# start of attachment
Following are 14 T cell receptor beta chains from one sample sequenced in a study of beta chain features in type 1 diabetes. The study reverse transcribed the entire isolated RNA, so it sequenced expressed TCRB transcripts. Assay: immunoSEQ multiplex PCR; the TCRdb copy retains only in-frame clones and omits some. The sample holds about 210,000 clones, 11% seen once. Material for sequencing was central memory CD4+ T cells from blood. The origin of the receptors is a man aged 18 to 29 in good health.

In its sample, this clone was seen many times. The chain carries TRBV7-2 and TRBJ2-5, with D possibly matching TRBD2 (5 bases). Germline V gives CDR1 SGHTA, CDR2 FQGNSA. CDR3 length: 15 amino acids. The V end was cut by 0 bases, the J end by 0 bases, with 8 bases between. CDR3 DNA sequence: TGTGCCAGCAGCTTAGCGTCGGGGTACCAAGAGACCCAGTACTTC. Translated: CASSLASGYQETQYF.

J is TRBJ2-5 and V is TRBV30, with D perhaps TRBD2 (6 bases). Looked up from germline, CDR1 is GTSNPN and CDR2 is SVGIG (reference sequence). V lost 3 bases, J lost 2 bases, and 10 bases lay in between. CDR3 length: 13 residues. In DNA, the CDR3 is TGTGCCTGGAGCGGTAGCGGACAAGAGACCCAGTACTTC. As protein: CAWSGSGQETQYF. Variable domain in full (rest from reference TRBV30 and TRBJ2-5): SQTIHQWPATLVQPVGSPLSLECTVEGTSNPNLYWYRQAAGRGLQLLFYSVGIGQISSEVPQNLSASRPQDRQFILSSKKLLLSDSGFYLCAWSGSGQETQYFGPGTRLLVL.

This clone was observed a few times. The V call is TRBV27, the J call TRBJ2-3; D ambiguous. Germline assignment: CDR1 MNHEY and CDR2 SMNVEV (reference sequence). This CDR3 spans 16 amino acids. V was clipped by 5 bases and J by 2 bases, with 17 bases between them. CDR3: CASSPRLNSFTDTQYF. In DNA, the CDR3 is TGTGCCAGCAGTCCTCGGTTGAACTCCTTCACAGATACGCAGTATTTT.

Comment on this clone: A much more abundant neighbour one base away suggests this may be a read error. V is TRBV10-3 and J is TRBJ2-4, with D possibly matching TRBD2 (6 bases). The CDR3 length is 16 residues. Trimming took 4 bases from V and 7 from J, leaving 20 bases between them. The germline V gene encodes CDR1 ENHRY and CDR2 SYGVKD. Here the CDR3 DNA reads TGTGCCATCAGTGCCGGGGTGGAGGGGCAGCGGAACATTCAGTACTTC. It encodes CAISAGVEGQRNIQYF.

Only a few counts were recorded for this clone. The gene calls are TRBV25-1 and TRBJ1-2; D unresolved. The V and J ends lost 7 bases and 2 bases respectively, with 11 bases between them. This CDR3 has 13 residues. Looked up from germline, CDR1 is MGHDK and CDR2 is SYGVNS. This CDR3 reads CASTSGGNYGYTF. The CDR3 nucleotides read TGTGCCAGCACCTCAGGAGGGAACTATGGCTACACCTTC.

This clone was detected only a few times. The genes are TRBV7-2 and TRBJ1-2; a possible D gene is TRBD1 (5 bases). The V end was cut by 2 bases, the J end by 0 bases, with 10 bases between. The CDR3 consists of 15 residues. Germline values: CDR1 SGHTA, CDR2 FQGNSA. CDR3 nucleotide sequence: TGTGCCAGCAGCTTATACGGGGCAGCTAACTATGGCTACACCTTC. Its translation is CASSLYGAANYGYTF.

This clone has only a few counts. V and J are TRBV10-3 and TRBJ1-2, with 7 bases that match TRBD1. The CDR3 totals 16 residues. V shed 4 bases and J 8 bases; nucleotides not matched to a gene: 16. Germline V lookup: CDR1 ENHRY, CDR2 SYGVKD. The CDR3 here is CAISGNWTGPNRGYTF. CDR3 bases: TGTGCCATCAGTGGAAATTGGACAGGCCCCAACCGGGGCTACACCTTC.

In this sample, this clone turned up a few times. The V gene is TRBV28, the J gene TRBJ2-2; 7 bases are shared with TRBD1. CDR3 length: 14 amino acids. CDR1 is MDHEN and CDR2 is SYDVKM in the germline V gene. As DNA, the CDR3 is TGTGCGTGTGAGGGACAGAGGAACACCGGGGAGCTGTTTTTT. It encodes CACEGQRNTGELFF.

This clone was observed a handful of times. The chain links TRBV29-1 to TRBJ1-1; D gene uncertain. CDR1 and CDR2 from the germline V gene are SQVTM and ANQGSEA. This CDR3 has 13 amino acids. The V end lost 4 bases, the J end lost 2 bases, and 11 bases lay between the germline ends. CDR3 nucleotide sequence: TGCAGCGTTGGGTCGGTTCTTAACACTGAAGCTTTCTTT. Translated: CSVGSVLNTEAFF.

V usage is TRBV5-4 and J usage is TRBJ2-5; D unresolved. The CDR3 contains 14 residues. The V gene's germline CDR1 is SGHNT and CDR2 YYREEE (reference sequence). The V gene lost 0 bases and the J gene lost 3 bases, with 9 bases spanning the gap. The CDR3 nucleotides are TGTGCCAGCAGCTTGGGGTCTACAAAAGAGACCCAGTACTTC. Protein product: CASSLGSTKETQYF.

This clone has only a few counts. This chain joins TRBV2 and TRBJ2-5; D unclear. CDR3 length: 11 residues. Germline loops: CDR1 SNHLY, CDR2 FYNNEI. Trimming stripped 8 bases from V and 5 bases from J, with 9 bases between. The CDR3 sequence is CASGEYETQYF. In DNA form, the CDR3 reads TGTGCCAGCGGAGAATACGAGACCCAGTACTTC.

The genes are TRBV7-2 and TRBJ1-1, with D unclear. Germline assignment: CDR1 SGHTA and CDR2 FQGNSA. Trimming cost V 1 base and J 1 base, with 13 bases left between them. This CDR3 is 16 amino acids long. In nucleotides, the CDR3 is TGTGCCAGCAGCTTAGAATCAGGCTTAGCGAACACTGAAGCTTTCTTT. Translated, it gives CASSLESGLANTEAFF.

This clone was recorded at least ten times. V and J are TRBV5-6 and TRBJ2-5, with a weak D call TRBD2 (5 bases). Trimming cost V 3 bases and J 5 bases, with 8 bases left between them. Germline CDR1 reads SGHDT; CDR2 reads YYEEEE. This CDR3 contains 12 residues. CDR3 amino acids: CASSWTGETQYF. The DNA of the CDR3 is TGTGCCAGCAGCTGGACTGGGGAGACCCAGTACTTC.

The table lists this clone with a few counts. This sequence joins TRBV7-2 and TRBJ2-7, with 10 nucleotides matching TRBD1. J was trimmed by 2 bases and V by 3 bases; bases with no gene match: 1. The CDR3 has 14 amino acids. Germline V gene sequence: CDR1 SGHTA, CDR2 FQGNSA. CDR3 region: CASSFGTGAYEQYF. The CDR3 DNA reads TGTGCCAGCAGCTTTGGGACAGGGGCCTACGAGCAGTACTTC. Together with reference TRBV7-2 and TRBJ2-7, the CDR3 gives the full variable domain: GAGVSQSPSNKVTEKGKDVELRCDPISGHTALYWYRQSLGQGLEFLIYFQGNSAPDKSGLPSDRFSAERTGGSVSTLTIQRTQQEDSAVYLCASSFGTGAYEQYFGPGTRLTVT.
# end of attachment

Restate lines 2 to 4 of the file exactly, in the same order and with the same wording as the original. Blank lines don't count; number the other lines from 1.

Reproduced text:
In its sample, this clone was seen many times. The chain carries TRBV7-2 and TRBJ2-5, with D possibly matching TRBD2 (5 bases). Germline V gives CDR1 SGHTA, CDR2 FQGNSA. CDR3 length: 15 amino acids. The V end was cut by 0 bases, the J end by 0 bases, with 8 bases between. CDR3 DNA sequence: TGTGCCAGCAGCTTAGCGTCGGGGTACCAAGAGACCCAGTACTTC. Translated: CASSLASGYQETQYF.

J is TRBJ2-5 and V is TRBV30, with D perhaps TRBD2 (6 bases). Looked up from germline, CDR1 is GTSNPN and CDR2 is SVGIG (reference sequence). V lost 3 bases, J lost 2 bases, and 10 bases lay in between. CDR3 length: 13 residues. In DNA, the CDR3 is TGTGCCTGGAGCGGTAGCGGACAAGAGACCCAGTACTTC. As protein: CAWSGSGQETQYF. Variable domain in full (rest from reference TRBV30 and TRBJ2-5): SQTIHQWPATLVQPVGSPLSLECTVEGTSNPNLYWYRQAAGRGLQLLFYSVGIGQISSEVPQNLSASRPQDRQFILSSKKLLLSDSGFYLCAWSGSGQETQYFGPGTRLLVL.

This clone was observed a few times. The V call is TRBV27, the J call TRBJ2-3; D ambiguous. Germline assignment: CDR1 MNHEY and CDR2 SMNVEV (reference sequence). This CDR3 spans 16 amino acids. V was clipped by 5 bases and J by 2 bases, with 17 bases between them. CDR3: CASSPRLNSFTDTQYF. In DNA, the CDR3 is TGTGCCAGCAGTCCTCGGTTGAACTCCTTCACAGATACGCAGTATTTT.